- Associated Press Videos
The House lawmaker who is chairing a hearing on the Jan. 6 riot says the U.S. Capitol Police’s acting chief failed to understand the threat facing lawmakers that day. (Feb. 25)
- Business Insider
An ex-girlfriend tipped off the FBI about an alleged US Capitol rioter after he called her a 'moron'
Richard Michetti was arraigned Tuesday in Philadelphia over his alleged participation in the January 6 insurrection.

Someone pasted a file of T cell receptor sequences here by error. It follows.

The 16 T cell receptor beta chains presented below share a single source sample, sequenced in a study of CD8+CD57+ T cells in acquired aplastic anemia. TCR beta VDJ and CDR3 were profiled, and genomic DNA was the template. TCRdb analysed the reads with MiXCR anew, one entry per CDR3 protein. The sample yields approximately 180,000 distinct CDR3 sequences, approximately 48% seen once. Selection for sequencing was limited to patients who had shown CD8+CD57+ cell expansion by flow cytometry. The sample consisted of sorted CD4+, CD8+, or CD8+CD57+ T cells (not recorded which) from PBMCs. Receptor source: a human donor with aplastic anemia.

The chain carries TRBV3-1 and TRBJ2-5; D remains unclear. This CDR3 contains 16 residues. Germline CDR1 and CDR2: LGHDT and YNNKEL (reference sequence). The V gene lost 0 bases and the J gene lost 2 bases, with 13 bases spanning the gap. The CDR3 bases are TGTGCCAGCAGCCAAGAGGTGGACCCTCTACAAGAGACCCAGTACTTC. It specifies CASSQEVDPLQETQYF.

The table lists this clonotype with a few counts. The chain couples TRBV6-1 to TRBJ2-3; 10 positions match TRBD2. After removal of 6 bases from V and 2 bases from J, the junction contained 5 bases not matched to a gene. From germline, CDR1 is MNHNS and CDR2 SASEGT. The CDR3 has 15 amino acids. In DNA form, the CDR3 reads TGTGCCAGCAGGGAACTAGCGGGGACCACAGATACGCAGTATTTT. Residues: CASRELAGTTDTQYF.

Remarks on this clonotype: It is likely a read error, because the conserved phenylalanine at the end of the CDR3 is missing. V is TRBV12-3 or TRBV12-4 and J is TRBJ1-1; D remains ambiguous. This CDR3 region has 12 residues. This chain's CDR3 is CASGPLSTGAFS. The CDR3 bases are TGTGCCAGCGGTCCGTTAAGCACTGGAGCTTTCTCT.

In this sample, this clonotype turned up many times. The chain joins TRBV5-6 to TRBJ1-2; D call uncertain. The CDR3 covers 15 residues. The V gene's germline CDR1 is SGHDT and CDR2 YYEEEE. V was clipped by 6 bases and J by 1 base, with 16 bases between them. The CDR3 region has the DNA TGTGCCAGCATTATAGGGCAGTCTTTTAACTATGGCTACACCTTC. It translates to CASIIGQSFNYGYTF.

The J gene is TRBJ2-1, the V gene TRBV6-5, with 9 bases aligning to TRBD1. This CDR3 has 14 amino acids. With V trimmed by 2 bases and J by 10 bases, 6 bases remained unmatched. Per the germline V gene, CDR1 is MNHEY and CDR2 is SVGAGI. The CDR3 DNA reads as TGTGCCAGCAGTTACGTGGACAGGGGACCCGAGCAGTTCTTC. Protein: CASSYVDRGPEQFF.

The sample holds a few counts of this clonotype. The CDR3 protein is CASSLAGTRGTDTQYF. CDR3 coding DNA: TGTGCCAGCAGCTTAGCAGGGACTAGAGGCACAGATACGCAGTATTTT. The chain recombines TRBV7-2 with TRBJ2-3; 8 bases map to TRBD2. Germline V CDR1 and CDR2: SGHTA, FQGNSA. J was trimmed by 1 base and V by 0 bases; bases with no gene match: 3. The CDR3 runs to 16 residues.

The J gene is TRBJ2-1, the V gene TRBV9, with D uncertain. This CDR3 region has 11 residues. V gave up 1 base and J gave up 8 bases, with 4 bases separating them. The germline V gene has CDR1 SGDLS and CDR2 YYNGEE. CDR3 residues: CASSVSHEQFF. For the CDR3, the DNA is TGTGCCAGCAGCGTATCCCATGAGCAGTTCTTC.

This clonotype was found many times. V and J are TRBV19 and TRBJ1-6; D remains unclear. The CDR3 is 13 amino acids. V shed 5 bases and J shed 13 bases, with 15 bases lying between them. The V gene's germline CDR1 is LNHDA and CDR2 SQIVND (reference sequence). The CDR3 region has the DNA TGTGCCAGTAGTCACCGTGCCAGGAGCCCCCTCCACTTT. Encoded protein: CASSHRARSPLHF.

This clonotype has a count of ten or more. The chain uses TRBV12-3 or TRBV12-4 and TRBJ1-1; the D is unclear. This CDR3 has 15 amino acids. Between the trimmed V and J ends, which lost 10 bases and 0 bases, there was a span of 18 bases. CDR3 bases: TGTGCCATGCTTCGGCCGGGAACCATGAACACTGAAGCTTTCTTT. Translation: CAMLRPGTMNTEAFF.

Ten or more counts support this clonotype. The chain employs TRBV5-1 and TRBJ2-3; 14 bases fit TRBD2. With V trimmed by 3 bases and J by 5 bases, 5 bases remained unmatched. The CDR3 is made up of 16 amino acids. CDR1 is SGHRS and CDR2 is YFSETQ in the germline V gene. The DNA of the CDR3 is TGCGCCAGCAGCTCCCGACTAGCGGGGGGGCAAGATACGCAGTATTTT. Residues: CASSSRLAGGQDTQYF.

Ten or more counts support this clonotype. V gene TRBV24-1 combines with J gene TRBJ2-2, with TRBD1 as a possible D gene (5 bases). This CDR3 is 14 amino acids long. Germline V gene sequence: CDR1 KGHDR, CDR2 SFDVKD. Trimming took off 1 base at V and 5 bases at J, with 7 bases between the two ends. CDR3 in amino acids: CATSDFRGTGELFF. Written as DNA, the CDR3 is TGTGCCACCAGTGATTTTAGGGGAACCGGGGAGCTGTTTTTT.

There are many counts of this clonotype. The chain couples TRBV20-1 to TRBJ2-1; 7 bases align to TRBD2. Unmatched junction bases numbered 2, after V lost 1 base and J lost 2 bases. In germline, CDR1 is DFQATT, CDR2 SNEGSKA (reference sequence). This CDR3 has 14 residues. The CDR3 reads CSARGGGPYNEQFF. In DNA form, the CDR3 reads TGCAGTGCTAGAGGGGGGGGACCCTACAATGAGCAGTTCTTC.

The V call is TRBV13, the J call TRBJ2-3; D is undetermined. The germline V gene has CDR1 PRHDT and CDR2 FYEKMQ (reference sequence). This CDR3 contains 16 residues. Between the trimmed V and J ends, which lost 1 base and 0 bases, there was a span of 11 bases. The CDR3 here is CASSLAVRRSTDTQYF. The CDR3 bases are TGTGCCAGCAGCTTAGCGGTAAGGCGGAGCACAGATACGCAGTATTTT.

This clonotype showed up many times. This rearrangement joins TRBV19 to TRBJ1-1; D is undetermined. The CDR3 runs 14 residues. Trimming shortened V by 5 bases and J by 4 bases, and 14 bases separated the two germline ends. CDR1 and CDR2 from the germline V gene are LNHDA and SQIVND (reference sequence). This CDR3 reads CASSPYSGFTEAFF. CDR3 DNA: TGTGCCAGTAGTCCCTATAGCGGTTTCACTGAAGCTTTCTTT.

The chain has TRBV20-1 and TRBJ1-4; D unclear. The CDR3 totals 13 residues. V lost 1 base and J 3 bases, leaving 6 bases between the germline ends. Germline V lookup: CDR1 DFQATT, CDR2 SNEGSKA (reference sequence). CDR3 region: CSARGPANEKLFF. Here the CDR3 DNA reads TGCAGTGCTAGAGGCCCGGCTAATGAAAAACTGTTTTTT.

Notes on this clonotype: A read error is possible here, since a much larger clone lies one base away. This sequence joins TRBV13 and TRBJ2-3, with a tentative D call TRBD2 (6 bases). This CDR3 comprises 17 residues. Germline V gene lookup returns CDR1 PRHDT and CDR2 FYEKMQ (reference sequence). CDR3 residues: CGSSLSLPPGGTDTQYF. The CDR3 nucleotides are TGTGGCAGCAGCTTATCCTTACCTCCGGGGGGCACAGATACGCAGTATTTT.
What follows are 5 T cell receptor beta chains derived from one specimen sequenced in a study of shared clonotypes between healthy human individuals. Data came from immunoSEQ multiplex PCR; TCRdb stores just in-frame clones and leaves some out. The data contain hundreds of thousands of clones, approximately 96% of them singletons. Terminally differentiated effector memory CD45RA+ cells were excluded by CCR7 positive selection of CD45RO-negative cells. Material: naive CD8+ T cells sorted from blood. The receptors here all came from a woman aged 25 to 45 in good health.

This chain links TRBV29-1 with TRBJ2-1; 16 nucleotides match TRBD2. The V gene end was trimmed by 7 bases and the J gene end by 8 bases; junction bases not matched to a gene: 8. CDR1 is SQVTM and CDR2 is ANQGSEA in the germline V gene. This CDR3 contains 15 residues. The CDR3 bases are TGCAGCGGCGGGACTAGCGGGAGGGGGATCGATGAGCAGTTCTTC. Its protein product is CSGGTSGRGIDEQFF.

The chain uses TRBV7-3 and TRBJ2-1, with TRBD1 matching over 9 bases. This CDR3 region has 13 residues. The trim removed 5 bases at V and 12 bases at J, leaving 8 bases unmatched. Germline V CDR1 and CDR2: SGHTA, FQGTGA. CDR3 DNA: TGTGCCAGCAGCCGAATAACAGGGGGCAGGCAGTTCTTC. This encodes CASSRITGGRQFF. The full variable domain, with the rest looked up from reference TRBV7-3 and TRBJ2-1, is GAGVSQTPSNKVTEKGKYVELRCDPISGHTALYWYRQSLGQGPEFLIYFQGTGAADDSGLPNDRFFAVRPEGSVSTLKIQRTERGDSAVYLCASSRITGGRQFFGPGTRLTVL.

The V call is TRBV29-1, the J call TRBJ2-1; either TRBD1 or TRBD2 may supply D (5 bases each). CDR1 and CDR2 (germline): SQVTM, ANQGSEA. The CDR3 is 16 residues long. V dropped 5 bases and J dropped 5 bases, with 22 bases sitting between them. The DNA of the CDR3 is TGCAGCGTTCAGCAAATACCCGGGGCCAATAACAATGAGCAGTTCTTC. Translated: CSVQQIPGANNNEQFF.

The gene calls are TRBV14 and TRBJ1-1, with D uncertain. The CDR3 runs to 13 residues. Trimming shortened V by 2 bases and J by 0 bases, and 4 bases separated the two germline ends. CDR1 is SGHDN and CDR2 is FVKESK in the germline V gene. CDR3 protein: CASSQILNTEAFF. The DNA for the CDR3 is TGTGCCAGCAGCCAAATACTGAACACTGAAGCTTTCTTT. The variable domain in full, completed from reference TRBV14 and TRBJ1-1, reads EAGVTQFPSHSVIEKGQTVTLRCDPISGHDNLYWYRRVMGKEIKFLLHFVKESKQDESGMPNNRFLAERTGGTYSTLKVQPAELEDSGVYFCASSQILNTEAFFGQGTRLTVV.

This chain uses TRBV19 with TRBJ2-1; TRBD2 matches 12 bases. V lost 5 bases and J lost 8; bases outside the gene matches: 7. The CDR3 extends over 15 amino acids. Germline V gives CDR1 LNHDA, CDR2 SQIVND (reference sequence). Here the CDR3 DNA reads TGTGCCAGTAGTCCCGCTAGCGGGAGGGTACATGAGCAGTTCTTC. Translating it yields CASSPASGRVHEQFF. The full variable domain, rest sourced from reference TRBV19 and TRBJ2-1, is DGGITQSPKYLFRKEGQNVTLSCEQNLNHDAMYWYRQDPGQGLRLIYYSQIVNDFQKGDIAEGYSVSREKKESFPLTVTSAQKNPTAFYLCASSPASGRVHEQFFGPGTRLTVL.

Philippine police said on Thursday they were looking into a government review of thousands of killings in the country's "war on drugs", after the justice minister made an unprecedented admission to the United Nations of widespread police failures. Human Rights Watch described Justice Secretary Menardo Guevarra's video statement on Wednesday as an "astounding disclosure". Guevarra's comments to the Human Rights Council mark the first time the government has publicly questioned its own narrative that the thousands of people killed in President Rodrigo Duterte's drugs war were all armed and had resisted arrest.
- The Daily Beast